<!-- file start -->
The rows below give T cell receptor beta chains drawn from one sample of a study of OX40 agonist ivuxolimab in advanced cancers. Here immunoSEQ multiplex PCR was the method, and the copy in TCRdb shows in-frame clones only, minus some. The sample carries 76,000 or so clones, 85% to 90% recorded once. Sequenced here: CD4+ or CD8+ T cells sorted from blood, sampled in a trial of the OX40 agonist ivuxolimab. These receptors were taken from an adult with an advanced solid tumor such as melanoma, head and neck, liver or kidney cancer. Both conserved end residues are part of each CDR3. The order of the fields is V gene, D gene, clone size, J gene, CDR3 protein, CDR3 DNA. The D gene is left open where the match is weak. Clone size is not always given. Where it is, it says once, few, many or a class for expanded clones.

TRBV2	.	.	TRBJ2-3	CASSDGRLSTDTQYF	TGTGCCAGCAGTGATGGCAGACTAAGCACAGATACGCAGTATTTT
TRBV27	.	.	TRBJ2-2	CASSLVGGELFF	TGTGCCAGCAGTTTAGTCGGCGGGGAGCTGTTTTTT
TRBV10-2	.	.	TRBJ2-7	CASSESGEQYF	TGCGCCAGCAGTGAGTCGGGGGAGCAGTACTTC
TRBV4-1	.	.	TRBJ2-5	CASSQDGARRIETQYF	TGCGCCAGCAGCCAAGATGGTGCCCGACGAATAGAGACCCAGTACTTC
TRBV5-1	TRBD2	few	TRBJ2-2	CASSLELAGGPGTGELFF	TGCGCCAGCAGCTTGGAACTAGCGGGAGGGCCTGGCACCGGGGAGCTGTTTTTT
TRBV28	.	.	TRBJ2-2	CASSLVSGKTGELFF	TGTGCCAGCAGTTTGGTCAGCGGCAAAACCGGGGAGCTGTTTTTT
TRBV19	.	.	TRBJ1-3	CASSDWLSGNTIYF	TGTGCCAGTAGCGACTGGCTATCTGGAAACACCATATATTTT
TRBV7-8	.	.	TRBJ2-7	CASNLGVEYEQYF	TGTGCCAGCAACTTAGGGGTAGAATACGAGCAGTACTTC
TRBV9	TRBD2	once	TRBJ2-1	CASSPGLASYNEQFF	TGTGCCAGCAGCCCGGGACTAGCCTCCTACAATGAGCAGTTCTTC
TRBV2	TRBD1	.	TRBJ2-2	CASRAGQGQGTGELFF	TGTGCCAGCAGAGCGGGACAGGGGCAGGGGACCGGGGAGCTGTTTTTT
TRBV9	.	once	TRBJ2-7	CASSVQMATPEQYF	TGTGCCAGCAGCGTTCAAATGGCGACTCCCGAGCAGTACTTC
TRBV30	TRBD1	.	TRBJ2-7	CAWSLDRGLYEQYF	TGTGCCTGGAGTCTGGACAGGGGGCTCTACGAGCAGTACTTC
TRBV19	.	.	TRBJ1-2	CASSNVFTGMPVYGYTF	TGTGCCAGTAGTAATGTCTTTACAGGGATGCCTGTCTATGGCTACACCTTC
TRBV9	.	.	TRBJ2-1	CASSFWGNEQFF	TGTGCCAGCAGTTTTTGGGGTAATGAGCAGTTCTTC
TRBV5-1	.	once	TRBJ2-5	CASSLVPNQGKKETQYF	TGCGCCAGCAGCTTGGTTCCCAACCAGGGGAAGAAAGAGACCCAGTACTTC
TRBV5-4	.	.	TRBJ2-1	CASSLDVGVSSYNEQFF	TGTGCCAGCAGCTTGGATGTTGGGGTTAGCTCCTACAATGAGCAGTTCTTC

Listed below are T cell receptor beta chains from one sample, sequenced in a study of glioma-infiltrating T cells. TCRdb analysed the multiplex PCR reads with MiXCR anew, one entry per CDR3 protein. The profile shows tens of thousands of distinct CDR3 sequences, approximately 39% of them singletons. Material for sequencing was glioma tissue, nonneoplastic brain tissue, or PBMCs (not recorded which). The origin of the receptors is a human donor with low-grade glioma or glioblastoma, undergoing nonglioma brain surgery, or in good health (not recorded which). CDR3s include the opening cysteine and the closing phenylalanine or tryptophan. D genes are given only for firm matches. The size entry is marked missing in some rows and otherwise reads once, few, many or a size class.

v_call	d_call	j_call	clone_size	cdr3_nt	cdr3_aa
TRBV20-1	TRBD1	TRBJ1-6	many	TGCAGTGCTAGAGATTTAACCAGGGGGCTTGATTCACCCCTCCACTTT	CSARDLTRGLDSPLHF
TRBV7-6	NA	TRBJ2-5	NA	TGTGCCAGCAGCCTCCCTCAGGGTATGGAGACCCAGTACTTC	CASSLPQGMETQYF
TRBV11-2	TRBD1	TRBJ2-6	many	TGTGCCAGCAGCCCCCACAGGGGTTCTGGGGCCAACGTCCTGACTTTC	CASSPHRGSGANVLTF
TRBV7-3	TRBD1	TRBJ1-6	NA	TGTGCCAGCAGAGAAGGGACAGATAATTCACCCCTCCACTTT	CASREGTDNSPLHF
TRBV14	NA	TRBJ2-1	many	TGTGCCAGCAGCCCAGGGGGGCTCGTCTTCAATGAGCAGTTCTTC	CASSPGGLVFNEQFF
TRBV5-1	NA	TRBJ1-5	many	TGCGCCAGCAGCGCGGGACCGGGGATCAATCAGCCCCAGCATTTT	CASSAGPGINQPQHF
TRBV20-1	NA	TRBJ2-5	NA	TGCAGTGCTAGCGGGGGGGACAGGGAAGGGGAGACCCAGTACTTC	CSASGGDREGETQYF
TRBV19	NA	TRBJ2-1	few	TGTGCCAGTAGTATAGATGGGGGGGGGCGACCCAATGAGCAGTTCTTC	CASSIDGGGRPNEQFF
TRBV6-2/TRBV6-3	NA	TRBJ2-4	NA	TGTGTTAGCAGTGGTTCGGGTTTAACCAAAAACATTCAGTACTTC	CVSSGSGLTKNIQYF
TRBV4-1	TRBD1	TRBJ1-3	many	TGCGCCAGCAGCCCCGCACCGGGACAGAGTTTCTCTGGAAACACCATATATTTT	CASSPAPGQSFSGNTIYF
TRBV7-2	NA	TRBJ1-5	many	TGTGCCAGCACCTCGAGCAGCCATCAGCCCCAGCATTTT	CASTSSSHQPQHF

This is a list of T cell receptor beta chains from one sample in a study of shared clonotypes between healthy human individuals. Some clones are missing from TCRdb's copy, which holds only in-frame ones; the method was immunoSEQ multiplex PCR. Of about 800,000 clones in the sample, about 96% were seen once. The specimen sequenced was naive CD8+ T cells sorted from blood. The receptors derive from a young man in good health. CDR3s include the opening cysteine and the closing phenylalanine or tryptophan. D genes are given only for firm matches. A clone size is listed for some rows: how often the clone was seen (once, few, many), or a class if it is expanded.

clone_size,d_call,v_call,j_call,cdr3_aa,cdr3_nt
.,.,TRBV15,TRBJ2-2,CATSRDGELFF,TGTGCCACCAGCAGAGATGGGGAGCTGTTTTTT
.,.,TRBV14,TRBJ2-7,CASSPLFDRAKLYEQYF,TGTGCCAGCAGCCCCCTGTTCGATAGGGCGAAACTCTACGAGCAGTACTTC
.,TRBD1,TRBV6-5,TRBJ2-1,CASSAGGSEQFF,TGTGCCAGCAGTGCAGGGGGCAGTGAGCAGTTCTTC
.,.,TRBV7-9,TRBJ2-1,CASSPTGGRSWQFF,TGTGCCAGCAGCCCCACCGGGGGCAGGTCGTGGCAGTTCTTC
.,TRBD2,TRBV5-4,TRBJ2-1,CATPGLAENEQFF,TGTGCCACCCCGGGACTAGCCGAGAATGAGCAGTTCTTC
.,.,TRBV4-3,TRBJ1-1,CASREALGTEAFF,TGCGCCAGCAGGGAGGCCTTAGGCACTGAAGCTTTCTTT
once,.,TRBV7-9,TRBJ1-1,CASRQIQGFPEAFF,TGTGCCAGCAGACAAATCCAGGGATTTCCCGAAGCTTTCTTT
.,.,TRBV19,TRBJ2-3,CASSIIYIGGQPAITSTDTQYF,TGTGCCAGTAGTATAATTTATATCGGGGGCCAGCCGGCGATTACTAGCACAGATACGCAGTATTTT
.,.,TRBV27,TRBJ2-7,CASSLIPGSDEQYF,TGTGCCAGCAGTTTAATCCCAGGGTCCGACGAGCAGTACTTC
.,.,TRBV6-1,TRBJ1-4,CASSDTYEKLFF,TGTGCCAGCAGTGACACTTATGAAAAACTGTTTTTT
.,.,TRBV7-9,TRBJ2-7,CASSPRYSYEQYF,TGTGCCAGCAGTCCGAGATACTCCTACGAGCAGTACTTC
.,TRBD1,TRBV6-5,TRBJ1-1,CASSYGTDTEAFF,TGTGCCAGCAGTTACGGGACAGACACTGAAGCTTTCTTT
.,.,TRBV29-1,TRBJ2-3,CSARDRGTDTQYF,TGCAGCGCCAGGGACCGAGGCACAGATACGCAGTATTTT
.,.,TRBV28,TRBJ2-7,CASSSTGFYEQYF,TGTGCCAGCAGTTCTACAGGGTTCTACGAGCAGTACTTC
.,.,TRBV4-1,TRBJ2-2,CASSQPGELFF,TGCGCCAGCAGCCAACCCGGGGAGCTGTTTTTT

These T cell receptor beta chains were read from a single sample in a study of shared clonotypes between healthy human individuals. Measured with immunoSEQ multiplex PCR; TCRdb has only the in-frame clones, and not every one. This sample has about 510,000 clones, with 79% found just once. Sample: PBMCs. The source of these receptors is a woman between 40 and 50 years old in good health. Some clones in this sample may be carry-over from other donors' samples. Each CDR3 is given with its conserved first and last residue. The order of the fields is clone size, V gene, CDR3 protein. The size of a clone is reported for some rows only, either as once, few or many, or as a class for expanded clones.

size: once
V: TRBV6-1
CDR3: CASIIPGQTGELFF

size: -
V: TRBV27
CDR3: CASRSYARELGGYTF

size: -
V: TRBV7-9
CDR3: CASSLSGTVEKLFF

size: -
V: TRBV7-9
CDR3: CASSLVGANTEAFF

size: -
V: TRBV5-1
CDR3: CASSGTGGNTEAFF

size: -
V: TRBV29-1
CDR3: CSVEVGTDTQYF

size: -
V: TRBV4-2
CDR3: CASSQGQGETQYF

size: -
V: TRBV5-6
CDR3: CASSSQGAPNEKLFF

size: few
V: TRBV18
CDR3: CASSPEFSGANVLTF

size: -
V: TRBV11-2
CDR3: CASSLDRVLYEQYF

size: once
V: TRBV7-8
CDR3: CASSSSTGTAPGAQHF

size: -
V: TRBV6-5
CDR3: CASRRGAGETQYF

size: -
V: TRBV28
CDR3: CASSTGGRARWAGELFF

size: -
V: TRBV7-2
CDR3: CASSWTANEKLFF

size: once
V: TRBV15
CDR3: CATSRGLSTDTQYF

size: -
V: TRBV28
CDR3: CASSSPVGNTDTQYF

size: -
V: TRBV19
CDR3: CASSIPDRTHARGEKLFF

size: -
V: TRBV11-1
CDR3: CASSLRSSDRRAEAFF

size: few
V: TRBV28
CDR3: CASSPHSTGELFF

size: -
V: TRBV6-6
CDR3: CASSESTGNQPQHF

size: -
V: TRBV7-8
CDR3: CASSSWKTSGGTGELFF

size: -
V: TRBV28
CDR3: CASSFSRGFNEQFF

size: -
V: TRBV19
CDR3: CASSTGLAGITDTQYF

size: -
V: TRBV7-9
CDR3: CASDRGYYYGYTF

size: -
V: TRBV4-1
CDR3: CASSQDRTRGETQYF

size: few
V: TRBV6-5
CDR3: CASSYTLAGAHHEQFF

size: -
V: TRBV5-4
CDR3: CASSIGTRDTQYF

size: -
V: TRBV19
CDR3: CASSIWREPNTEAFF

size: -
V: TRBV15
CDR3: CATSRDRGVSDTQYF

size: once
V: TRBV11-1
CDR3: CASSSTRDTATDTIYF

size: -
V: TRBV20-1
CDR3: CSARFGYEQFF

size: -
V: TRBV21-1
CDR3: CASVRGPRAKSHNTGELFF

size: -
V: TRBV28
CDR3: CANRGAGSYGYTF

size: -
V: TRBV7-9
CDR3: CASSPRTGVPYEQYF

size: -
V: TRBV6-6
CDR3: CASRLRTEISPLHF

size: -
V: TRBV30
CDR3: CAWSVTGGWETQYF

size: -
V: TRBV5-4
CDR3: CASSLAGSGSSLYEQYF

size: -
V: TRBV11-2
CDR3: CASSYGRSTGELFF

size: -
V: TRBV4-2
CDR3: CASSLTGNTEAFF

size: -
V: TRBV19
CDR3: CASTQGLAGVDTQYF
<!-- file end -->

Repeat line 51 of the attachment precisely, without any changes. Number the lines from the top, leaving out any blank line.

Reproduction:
CDR3: CASIIPGQTGELFF